movement is, in turn, influenced by public pressure to ensure a greater accountability and consistency within educational systems. Through the creation of outcomes statements, and the evaluation of learner performance in relation to those statements, it is believed by some that a more accountable educational system will result. Because learning outcomes focus on the end result of learning, regardless of how or where that learning occurred, their development serves to offer the potential for increased access to learning opportunities through prior learning assessment. Outcomes-based education is thought to provide greater:

* consistency - in course offerings across the educational system * accountability - expectations for learning are clearly stated, and frequent
assessment processes help both teacher and student identify progress toward meeting the outcomes

* accessibility - clearly defined outcomes enable learners to demonstrate

achievement of those outcomes through prior learning assessment processes

Global Influences
In the 1990's, global economies and work place requirements shifted toward broad based, transferable skills. For example, the Conference Board of Canada lists the following skills as essential for the workplace:

ability to work in teams effective communication ability to solve problems

Local Influences
A comprehensive review of the mandate of the Ontario college system in the early 1990s recommended that program standards be developed as a means of ensuring better quality programming. The creation of program standards was also seen as a way of enabling learners to receive recognition for previous learning when transferring from one college program to another. (Vision 2000, 1992) As a consequence of this decision, a body called the College Standards and Accreditation Committee (CSAC) was established to ensure standards and consistency across colleges throughout the province. This body was given the authority to approve program standards which are the program learning outcomes for all diploma vocational community college programs. (Diploma college programs are three years in length.) It further developed a set of generic skill standards or outcomes which all community college graduates of diploma programs are expected to demonstrate upon graduation. 3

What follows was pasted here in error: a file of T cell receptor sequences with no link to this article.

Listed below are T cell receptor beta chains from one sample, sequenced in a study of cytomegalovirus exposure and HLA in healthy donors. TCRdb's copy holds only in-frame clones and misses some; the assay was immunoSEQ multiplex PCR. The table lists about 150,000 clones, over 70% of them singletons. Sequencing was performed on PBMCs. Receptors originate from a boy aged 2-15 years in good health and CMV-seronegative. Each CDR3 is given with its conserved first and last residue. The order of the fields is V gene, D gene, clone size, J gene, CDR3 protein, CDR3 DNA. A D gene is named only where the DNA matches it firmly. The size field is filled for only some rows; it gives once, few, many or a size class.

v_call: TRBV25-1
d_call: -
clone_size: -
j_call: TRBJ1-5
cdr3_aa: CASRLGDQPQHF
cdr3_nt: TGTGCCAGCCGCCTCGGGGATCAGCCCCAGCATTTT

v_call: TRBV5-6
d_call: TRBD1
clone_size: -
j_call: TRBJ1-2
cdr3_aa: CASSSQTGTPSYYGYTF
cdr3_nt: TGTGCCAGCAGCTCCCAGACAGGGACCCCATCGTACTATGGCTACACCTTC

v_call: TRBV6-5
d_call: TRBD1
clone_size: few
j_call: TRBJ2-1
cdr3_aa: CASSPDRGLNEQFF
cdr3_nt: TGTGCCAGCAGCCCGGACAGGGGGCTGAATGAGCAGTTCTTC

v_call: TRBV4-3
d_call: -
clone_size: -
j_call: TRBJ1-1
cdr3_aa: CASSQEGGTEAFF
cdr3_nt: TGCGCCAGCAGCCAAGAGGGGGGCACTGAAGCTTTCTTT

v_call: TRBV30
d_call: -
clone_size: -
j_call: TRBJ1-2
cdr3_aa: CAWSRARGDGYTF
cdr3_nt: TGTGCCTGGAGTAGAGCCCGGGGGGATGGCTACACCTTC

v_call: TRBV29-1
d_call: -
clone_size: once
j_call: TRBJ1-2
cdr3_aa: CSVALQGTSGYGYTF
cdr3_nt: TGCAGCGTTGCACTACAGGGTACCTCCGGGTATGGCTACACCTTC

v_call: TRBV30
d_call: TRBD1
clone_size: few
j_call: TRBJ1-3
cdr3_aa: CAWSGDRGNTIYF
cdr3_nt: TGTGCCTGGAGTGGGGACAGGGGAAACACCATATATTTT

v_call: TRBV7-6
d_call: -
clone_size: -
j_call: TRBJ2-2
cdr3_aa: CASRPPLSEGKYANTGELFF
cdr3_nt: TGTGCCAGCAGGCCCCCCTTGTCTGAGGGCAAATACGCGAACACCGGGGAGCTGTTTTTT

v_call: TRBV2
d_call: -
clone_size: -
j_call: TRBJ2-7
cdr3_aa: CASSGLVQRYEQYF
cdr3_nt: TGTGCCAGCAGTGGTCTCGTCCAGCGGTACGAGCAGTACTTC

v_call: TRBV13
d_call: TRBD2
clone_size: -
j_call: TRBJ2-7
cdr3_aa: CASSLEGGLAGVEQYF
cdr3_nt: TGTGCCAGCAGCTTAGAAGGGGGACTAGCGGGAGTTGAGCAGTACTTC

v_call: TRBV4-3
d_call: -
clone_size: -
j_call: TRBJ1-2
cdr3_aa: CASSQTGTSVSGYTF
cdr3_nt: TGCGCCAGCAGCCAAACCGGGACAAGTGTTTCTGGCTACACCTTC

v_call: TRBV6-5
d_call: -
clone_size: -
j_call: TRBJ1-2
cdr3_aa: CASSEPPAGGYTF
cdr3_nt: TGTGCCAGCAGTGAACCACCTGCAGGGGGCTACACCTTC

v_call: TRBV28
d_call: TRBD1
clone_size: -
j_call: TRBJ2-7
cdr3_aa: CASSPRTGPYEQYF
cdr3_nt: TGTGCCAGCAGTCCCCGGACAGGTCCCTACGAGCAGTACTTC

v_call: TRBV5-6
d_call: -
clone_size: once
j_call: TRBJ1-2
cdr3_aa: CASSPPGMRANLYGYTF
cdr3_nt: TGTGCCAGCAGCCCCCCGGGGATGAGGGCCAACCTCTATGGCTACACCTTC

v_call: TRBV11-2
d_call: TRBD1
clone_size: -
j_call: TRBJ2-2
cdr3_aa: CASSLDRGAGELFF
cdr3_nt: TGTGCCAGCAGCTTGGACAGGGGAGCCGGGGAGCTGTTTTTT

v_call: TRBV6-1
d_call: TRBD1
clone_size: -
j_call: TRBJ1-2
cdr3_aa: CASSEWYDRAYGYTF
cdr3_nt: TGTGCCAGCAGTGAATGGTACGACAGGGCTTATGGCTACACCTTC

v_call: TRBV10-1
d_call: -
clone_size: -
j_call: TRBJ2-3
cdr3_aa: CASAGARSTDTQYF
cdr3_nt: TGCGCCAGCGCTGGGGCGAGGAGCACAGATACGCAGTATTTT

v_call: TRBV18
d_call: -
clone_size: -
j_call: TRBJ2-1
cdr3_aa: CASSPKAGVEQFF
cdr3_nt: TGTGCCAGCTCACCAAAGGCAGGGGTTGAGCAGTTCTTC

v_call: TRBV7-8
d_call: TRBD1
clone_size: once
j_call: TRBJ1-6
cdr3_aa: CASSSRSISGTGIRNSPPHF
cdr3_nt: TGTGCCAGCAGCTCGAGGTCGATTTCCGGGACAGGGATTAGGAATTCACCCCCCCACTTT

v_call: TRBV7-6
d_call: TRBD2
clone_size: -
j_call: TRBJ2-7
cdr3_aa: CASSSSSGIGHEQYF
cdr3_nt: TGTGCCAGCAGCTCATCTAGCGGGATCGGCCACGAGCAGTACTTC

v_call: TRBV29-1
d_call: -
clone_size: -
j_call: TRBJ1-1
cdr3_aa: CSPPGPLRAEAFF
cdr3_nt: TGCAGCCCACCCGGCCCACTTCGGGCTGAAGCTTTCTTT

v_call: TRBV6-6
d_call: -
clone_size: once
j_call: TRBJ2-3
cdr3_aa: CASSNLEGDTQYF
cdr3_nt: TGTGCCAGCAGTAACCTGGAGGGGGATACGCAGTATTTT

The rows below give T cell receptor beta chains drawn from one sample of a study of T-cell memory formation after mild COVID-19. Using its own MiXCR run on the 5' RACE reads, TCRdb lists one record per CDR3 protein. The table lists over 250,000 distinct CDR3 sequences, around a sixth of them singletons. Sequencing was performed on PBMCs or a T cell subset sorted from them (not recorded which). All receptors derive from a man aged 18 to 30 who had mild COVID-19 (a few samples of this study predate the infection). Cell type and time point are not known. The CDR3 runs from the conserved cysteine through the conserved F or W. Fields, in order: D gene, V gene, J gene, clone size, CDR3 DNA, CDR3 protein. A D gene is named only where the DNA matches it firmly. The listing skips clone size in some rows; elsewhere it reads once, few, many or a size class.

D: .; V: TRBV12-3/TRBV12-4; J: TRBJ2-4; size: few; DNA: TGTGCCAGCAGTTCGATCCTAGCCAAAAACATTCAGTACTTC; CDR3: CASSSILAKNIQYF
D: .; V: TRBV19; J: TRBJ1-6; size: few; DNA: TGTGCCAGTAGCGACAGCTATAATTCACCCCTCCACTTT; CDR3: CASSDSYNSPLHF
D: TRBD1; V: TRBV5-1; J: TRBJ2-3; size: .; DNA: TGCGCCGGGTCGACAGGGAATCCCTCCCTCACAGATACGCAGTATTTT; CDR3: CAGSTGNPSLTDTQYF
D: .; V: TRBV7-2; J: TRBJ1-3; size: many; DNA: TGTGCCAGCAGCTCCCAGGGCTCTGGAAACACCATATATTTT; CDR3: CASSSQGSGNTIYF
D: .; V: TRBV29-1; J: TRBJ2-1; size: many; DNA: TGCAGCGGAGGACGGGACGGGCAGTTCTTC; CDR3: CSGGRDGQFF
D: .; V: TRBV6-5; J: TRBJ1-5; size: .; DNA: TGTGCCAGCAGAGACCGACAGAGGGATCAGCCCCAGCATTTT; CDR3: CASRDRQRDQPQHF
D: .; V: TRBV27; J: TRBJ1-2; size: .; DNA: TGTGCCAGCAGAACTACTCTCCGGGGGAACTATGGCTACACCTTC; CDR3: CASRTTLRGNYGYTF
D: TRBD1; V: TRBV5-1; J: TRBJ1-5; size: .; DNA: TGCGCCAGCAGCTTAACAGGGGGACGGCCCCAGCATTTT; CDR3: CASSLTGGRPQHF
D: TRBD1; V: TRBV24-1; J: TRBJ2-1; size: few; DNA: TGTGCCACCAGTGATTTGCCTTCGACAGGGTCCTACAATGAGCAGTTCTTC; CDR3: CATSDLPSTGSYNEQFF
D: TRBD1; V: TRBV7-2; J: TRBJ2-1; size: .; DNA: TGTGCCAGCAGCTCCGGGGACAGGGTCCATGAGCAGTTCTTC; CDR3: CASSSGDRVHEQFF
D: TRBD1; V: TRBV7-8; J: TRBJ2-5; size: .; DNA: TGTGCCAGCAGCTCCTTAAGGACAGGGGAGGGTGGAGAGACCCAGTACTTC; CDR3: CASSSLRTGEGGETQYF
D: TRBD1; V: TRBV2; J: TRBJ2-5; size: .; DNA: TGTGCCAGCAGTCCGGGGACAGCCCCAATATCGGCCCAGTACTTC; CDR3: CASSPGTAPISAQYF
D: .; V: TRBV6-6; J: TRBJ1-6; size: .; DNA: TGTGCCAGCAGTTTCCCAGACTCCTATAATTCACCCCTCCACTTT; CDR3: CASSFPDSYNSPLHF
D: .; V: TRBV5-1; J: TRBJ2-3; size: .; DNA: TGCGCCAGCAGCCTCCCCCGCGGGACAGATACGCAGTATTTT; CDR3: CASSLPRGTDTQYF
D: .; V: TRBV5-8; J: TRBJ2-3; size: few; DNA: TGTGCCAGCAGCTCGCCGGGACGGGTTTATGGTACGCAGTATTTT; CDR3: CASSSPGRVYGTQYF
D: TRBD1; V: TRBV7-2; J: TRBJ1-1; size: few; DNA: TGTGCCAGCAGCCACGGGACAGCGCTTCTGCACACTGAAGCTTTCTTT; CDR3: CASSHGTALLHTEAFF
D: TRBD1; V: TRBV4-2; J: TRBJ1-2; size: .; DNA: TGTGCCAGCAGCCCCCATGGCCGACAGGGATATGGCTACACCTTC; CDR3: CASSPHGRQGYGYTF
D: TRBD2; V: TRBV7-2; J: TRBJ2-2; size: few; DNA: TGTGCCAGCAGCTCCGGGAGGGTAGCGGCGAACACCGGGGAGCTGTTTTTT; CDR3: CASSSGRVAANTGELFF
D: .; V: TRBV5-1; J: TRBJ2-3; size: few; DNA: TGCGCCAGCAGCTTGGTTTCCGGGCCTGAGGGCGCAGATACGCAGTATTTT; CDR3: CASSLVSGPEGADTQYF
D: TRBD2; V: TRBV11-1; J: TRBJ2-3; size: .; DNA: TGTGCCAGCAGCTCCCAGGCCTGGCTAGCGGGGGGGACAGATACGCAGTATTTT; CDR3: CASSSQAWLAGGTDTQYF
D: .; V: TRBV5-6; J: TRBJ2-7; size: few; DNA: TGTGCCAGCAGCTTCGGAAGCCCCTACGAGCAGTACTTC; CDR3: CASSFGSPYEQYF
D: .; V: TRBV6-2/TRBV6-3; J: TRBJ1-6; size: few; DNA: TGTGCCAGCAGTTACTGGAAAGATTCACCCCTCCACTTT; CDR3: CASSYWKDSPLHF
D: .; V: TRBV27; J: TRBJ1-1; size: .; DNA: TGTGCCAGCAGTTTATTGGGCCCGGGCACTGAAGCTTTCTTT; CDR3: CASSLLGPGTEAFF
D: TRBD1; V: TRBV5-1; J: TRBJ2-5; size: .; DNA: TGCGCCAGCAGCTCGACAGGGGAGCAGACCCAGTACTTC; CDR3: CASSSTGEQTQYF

Individual colleges were given the responsibility for establishing Learning Outcomes for General Educational courses, and for individual courses within college programs.

College Context
In the college system, learning outcomes are written at the:

PROGRAM level COURSE level

LEARNING OUTCOMES in the college system may express

Vocational Skills Generic Skills General Education

Guidelines for Writing Course Learning Outcomes

Learning Outcomes written at the course level should:

state clear expectations - learners know what they have to do to demonstrate that they have achieved the learning outcomes; represent culminating performances of learning and achievement; ( meaning the highest stage of development, or exit, end performance) describe performances that are significant, essential, and verifiable; (meaning that performances can be verified or observed in some way and that they represent more than one small aspect of behavior; this also means that the performance is considered to be essential for success in the course) preferably state only ONE performance per outcome; refer to learning that is transferable; (meaning that the learning can readily be transferred from a class to a work place environment, or from one workplace environment to another, etc.) not dictate curriculum content; (meaning that there could be a number of different ways to achieve the outcome.) reflect the overriding principles of equity and fairness and accommodate the needs of diverse learners. represent the minimal acceptable level of performance that a student needs to demonstrate in order to be considered successful.